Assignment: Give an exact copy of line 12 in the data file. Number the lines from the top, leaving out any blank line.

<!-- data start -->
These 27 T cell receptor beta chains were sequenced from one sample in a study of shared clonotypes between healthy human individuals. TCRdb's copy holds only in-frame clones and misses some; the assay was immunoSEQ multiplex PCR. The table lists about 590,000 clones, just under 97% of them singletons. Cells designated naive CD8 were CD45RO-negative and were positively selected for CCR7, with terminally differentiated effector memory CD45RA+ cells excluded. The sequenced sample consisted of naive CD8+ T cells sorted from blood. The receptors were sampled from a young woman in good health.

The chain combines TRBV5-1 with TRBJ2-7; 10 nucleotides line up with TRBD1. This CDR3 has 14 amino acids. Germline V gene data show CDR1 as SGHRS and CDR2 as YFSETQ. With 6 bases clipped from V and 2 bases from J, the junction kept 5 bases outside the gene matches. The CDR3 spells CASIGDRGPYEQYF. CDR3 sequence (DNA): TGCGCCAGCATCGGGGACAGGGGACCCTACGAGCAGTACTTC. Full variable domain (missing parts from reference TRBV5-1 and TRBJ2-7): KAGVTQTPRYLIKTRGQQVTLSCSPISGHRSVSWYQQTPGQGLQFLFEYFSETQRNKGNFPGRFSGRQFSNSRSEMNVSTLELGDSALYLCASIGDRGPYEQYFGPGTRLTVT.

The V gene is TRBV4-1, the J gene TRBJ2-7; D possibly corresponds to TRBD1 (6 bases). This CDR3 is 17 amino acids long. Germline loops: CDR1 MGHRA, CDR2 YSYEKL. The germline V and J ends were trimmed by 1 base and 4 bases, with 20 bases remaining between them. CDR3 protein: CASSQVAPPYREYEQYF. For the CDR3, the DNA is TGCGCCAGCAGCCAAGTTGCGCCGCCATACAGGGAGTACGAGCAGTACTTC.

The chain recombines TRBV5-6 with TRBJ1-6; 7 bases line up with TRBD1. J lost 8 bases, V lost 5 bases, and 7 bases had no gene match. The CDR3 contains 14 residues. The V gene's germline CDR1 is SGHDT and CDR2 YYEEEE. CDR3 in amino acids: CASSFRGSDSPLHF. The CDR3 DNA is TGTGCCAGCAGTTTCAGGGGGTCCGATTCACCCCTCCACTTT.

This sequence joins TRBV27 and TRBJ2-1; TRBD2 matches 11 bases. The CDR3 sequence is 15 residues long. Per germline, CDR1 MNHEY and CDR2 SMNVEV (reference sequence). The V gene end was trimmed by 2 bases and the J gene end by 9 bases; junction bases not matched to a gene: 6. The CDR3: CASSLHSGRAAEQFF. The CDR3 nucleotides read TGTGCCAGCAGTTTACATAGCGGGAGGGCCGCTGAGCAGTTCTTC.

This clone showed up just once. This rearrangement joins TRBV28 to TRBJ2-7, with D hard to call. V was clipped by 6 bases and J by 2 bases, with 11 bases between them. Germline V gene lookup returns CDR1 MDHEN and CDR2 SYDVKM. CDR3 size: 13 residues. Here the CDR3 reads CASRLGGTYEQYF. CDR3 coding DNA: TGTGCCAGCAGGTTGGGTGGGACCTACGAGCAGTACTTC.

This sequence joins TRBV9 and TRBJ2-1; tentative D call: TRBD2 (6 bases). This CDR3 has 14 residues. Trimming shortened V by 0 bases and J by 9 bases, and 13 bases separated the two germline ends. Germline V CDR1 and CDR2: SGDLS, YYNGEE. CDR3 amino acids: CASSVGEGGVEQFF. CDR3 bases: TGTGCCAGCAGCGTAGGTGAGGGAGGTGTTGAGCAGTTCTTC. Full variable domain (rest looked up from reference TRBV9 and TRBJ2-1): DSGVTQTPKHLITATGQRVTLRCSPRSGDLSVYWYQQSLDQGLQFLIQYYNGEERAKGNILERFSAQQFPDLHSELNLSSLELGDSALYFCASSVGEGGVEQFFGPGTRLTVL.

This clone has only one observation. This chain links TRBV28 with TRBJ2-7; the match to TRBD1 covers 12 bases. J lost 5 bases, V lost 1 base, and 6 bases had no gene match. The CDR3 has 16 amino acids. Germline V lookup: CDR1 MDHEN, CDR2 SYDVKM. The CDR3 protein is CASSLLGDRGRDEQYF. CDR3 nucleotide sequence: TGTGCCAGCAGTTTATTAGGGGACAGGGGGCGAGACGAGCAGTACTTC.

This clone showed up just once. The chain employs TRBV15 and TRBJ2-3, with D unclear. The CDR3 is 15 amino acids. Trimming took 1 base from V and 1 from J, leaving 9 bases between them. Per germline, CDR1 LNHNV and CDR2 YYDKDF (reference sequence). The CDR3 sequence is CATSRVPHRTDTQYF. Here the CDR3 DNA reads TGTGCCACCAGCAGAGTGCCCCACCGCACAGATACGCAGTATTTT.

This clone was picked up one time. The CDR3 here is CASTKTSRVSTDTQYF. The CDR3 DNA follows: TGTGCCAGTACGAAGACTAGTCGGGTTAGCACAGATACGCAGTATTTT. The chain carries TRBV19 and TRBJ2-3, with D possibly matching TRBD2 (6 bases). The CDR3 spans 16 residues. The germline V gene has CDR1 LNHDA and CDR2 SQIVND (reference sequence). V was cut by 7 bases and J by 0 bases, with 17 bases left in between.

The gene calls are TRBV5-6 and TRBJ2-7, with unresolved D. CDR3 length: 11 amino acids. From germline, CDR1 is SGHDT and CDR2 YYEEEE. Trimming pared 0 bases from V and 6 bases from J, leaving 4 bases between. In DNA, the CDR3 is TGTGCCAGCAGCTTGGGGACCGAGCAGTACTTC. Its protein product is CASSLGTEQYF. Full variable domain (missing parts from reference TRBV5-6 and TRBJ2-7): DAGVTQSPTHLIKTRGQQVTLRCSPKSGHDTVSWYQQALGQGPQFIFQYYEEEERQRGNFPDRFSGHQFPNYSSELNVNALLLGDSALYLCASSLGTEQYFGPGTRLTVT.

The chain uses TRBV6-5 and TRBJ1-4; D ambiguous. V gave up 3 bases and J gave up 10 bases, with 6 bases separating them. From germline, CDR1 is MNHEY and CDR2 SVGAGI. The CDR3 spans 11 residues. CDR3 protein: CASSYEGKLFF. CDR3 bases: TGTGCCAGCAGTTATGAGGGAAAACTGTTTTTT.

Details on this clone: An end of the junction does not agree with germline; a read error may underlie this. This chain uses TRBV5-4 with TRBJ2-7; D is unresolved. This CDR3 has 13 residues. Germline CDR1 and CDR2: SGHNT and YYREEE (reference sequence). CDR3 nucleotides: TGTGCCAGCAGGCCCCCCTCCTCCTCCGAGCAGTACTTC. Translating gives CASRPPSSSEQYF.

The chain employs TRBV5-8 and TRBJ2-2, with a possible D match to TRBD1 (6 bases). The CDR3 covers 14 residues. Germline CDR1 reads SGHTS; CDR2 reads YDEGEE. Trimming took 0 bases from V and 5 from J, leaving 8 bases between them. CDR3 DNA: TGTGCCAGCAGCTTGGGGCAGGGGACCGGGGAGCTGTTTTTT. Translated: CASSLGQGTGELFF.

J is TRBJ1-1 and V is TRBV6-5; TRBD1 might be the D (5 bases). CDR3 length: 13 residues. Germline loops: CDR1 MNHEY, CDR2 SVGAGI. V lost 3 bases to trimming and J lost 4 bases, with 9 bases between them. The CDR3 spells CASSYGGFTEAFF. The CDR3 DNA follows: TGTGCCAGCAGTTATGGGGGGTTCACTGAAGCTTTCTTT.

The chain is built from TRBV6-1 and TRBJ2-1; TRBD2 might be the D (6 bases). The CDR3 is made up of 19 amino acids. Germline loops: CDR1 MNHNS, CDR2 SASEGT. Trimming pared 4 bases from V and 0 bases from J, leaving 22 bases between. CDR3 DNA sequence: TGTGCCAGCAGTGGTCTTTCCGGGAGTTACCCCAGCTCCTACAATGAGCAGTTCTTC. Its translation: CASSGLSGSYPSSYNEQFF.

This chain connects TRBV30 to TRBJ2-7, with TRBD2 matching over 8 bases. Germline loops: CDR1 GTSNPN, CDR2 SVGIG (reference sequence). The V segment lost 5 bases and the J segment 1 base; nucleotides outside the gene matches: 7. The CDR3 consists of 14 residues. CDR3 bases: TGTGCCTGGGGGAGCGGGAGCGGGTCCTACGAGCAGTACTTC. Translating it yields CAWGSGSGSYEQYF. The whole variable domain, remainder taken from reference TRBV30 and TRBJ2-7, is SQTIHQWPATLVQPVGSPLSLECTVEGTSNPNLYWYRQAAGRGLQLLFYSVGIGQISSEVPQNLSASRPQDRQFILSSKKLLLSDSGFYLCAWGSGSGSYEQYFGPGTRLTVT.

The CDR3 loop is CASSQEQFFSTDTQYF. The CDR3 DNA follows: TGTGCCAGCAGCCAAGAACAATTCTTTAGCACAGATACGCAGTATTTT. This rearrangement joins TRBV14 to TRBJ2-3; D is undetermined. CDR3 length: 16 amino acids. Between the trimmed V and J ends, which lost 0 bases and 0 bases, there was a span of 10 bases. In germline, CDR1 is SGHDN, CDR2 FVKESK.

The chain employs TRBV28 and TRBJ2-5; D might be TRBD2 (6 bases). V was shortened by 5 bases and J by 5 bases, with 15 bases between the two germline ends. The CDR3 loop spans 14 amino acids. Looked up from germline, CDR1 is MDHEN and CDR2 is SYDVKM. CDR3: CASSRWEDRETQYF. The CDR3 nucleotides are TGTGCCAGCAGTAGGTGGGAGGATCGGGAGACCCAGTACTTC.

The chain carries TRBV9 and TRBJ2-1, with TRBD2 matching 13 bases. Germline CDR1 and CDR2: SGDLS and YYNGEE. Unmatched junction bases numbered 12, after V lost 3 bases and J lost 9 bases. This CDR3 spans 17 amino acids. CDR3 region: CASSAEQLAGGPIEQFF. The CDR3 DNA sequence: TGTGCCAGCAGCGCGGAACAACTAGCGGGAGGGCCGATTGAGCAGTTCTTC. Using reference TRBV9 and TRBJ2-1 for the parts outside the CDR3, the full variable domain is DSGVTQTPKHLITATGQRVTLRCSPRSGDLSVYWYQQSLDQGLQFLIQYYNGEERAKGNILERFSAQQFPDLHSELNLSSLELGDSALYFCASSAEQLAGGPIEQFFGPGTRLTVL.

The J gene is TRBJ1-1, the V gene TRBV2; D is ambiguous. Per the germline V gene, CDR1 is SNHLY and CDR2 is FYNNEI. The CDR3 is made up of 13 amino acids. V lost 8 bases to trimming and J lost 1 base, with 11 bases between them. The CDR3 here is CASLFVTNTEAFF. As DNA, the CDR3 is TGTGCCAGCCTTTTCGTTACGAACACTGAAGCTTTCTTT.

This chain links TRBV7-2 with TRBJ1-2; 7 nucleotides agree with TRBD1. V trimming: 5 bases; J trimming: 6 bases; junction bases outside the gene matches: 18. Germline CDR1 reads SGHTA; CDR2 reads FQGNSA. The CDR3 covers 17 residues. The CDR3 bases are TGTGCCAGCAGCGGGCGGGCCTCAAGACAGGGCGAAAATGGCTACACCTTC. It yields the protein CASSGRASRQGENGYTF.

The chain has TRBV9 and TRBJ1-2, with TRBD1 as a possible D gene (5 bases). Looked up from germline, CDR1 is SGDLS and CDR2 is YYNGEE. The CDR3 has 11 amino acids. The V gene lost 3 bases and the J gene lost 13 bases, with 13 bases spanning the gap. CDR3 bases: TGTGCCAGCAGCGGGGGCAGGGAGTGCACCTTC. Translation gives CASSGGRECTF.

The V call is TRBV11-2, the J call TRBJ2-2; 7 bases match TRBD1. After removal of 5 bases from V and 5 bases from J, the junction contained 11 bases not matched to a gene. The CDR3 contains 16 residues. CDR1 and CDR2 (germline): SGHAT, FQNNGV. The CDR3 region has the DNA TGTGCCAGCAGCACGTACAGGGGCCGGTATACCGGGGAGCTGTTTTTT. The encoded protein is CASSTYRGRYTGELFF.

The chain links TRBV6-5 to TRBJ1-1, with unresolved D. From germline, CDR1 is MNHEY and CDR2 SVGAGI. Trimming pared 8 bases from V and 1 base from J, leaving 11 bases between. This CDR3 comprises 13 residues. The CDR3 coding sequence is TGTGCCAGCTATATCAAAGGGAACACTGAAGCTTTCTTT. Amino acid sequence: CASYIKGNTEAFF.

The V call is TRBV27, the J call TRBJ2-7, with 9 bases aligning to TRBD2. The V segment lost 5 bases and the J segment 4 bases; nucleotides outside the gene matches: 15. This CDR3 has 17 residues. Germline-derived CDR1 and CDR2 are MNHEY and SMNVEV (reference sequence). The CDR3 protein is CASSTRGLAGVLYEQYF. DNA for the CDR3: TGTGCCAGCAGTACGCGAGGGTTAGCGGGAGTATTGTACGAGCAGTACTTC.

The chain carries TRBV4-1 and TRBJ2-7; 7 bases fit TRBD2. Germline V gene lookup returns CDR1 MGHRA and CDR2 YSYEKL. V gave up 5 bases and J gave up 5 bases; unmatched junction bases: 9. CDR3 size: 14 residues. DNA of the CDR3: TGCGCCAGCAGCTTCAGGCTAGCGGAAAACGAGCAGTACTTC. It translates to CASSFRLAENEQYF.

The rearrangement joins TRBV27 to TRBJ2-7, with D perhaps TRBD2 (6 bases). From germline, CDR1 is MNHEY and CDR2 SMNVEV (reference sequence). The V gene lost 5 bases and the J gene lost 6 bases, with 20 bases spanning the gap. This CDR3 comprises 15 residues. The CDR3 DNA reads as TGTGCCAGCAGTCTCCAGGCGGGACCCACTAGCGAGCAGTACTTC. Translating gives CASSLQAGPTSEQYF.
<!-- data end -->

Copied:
The chain uses TRBV6-5 and TRBJ1-4; D ambiguous. V gave up 3 bases and J gave up 10 bases, with 6 bases separating them. From germline, CDR1 is MNHEY and CDR2 SVGAGI. The CDR3 spans 11 residues. CDR3 protein: CASSYEGKLFF. CDR3 bases: TGTGCCAGCAGTTATGAGGGAAAACTGTTTTTT.